It's a lot easier to be a home cook in 2017, and not just because of Trader Joe's. I already knew how much we rely on dishwashers and pre-heating ovens, but it wasn't until I tried whipping cream by hand that I realized just how much we owe to new innovations. There's at least one piece of old-school technology, though, that has more than stood the test of time: cast iron cookware. It's good at retaining heat, is crazy-durable, and naturally nonstick. So why aren't we all cooking with it all the time?
Even the most seasoned cooks (cast-iron pun intended) can be intimidated to start cooking with a cast iron skillet. After all, it requires much different care from your normal pots and pans, and, if not properly cared for, can easy rust and become unusable. But it's not as scary as it sounds. I talked with Mark Kelly, head of P.R. at Lodge Manufacturing
, a company that has been making cast-iron cookware in South Pittsburgh, Tennessee, for nearly 120 years. He allayed my fears with a few simple tips on the care and keeping of cast-iron cookware. If you follow them, you, too, can be a (cast) iron chef in no time.
What Is Cast Iron?
There's a good chance that your great-great grandmother, wherever she was from, cooked with cast iron. Humans have been using it, in one form or another, for over 1,000 years. A fairly low-tech product to make (its a mix of iron and steel poured into a sand mold), it was originally used in China for military weapons. The reason we're still cooking with it a millennium later? Cast-iron cookware heats evenly, retains heat well, and is naturally nonstick.
And, amazingly, for an ancient technology, it's well-suited for modern cooking. Kelly explains, "You can use it on the stovetop, in the oven, on the grill, and on the campfire, and back home again." In fact, it's one of two types of cookware that can be used on an induction burner. It's great for searing meats, sautéing, and even baking, since the pans create a dry heat. Perhaps most importantly, Kelly notes that it's "awesome for grilled cheese sandwiches."
And, best of all, it's nonstick. Until recently, you'd have to make cast-iron nonstick on your own, through a process known as seasoning. Then, 15 years ago, Lodge figured out how to preseason cookware in the factories. Today, that process is industry standard and the vast majority of cast-iron cookware is ready to go as soon as you buy it.
Seasoned cast-iron means that it's coated with fat that is heated till it becomes carbon particles, making the pans nonstick. The more you cook with cast-iron, the more heated fat become carbon particles, and the more nonstick it becomes. In fact, Kelly says that, if you take care of it, cast-iron cookware can last for a minimum
of 100 years. The key is, of course, taking care of it the right way.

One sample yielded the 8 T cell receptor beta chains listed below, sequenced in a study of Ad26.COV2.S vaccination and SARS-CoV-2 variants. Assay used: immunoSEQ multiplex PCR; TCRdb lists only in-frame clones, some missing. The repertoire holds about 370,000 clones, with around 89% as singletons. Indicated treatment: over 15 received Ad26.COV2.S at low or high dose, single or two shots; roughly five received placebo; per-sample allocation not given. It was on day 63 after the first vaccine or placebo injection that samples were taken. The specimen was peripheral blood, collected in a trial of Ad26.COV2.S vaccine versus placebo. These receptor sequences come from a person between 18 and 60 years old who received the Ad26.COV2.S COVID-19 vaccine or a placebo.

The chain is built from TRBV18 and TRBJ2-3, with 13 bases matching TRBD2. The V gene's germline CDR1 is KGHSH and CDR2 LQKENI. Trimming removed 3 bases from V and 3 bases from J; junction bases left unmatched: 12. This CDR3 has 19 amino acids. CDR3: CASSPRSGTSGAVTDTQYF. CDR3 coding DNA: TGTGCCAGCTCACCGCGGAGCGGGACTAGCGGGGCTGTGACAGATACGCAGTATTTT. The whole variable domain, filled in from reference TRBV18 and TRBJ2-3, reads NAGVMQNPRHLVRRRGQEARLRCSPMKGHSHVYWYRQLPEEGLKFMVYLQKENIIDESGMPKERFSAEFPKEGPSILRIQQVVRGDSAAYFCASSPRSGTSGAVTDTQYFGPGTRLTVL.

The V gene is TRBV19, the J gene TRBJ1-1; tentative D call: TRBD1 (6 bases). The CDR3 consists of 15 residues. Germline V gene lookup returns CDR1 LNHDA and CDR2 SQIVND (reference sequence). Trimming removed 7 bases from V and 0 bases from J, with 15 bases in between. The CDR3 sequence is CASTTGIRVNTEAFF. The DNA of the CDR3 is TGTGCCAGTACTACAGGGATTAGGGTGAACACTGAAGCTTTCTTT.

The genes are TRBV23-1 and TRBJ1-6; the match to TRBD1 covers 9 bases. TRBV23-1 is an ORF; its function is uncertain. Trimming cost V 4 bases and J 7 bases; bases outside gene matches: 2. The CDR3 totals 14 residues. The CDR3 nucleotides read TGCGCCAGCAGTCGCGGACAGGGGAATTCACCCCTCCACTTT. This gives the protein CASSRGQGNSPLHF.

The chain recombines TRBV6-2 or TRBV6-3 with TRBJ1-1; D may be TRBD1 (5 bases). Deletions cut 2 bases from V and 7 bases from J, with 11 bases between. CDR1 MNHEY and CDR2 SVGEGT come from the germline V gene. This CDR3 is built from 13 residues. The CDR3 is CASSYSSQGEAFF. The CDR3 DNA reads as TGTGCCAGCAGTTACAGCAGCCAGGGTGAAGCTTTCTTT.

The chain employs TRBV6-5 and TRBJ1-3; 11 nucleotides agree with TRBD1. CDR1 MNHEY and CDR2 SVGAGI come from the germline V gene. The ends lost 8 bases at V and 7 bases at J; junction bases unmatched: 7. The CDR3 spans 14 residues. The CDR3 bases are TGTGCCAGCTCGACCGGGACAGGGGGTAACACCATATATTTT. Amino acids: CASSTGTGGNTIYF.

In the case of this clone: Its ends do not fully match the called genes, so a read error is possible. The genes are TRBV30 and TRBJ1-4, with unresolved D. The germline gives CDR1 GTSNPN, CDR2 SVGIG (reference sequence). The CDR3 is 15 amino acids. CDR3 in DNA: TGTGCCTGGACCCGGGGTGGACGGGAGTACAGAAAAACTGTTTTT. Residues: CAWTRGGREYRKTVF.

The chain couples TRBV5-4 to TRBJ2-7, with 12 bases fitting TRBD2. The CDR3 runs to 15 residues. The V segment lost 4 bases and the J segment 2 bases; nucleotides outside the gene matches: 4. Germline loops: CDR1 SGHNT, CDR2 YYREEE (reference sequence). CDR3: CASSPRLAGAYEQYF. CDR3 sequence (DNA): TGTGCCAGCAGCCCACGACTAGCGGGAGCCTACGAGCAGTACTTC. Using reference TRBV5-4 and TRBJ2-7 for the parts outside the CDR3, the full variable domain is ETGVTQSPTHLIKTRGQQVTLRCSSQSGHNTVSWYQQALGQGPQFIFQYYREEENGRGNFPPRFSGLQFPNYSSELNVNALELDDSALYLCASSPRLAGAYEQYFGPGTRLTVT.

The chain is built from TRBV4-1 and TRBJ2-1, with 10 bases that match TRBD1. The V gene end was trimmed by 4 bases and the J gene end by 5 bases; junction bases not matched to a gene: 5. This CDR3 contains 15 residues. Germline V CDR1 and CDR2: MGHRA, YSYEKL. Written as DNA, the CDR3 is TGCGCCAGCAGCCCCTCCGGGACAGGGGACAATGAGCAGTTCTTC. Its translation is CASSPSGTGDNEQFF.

Cleaning Cast Iron
The things we normally rely on for dirty dishes (soap and water) are cast iron's natural enemies. Exposure to both can break down the seasoning and cause the pans to rust. That alone can be enough to make people hesitant to start cooking with cast-iron themselves. But Kelly says it doesn't have to be daunting: "Personally, I just use water and a scrubby, and if there’s anything stuck I use a paste of course salt and water and rub it on there."
If it's a newer pan, Kelly recommends coating it lightly with olive oil and letting it sit on the stove at medium heat for about 15 minutes. This maintenance step will help the pan get even more nonstick faster. Once you've had the pan awhile, just rubbing it in olive oil and storing it will suffice.
If food really, really won't come off, you can boil water in the pan to get stuff off. The main thing is to never, ever let it soak overnight or put it in the dishwasher. Both will lead to rust, which means you'll lose the nonstick properties of the pan and have to re-season it. Kelly also notes that, the longer you've had your pan (and the more nonstick it is), the less likely this will be to happen.
Soap, which can break down the natural non-stick created by fat, is completely unnecessary. "Anything you’re going to cook in cast iron is going to be a minimum of 300 degrees, so any bacteria that may be in there is gone. It’s GONE," Kelly emphasizes. "People have been using cast iron cookware for a long time and nobody’s ever gotten sick from cooking with cast iron cookware."
That said, he also acknowledges that "It’s your choice, it’s your pan." Mild soap is fine, as long as you rinse and dry it thoroughly and coat with olive oil.
But What If I Need To Re-Season It?
If you care for your cast-iron pans well, you'll never need to re-season it. Even a small patch of rust can be fixed with a scrubby brush and some oil. But, if you've been what Kelly refers to as a "bad parent," you'll have to re-season it completely. The good news is, he says, even the most beat-up skillets can be rescued. And before you get worried, Kelly also has this piece of advice:
"This is cookware, not a Stephen king novel. There’s nothing to be afraid of."
Start by rubbing down the rusted pan with steel wool and rinsing it with water. Then coat it with a fat like vegetable shortening. Heat your oven to 350° and place aluminum foil on the bottom to collect dripping fat. Place the pan on a middle rack, upside down, and let it sit for an hour. After that, turn the oven off, and let it cool completely, and you're back on your way.